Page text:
Just as the amount of load a truss bridge can carry relative to its own dead weight, its L/W

ratio, is an important measure of its structural efficiency, so to is the ratio of a spaceframe's

module size to its span.  In general as the size of the module increases, the number of

struts and hubs required to span a given area decreases.

For example, as shown by the following demonstration, doubling the module size can

reduce the number of struts and hubs by a factor of four and the total length of the struts

by one-half for a given span.

 a)  module size = 5 units b)  module size = 10 units . struts = 32     hubs = 8 struts = 8    hubs = 2 total strut length = 160 units total strut length = 80 units . Fig. 257 - Comparison of the number of hubs and struts required to span 100 square units of area with different module sizes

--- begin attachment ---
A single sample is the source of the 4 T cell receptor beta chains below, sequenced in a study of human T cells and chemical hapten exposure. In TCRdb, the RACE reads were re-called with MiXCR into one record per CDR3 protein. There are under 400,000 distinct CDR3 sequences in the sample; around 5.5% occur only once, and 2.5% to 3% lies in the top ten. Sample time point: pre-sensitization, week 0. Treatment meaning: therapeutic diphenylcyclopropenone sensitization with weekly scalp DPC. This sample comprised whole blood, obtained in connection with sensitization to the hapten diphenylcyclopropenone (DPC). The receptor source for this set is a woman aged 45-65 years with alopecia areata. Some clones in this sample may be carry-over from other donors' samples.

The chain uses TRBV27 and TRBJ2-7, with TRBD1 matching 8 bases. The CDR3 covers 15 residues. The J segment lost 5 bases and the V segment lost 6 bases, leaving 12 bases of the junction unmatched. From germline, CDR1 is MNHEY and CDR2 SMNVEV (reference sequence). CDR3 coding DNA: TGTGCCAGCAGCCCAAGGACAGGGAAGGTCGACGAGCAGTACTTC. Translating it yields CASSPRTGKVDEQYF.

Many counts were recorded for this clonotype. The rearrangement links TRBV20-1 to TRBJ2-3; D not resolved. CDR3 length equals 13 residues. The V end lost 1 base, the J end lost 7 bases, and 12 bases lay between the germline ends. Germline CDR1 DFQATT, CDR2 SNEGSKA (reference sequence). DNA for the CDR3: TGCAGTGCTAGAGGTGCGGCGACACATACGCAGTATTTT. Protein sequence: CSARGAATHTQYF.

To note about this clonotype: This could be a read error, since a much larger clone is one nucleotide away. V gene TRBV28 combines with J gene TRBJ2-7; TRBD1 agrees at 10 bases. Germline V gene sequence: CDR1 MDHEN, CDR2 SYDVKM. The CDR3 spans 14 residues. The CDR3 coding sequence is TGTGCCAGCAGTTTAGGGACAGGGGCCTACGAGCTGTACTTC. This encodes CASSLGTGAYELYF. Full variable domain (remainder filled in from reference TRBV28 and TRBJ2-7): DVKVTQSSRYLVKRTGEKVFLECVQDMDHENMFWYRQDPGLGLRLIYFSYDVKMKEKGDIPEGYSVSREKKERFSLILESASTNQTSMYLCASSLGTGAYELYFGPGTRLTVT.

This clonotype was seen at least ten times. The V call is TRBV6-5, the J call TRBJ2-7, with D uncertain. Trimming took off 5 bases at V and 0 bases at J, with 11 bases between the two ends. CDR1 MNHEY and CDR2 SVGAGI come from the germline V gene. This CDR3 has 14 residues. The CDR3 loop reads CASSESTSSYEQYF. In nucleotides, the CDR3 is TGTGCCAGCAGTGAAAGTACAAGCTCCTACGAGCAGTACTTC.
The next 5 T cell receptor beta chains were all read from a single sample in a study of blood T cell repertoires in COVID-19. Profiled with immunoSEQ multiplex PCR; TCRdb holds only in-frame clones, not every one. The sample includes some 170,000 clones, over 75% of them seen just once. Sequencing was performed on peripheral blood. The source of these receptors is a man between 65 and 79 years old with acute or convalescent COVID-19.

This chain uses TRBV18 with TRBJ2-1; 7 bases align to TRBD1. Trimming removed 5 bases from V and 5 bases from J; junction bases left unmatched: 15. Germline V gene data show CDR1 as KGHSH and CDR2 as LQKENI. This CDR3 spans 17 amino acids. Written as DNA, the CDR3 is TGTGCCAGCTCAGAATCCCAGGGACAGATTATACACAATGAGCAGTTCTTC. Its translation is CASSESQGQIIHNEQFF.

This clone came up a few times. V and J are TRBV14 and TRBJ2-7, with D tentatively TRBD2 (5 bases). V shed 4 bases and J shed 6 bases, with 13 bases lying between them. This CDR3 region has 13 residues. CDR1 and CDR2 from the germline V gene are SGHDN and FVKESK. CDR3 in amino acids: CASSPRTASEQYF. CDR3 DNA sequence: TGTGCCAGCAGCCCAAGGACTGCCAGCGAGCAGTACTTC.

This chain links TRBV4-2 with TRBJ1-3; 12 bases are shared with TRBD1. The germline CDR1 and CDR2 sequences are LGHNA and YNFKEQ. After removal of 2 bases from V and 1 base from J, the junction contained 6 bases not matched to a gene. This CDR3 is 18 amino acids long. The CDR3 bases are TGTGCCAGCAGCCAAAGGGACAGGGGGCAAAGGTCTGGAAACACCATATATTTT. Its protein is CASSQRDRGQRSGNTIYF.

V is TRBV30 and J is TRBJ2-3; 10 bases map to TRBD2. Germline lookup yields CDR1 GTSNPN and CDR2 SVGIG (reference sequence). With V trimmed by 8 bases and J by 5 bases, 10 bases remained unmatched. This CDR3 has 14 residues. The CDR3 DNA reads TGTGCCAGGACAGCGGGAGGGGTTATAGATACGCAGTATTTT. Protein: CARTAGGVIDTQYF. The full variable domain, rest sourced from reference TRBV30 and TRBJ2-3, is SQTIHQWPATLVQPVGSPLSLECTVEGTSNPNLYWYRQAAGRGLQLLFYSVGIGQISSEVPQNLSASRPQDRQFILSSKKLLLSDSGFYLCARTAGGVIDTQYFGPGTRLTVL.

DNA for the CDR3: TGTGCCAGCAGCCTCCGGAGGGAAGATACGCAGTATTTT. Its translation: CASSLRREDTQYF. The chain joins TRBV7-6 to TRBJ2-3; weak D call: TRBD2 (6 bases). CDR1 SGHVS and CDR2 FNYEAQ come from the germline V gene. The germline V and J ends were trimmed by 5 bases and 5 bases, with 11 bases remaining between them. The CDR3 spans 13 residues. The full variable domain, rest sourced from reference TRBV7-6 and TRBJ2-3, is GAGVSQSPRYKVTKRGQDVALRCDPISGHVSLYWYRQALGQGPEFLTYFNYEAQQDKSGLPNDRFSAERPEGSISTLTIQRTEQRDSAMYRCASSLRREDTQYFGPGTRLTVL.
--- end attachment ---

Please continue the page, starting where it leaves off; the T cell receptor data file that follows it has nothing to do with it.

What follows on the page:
.

The economic cost of a spaceframe is due primarily to the number of hubs and struts used

in the structure.  As a result, doubling the module size can reduce the cost by as much as

one-half.  As a rule of thumb, a spaceframe's module size should be 8 - 16 % of its span for

greatest structural and economic efficiency.

Eliminating some of the struts and hubs used in the inner grid of the Square-2 spaceframe

results in two variations called Square-1, and Square-3, which are more open structures.

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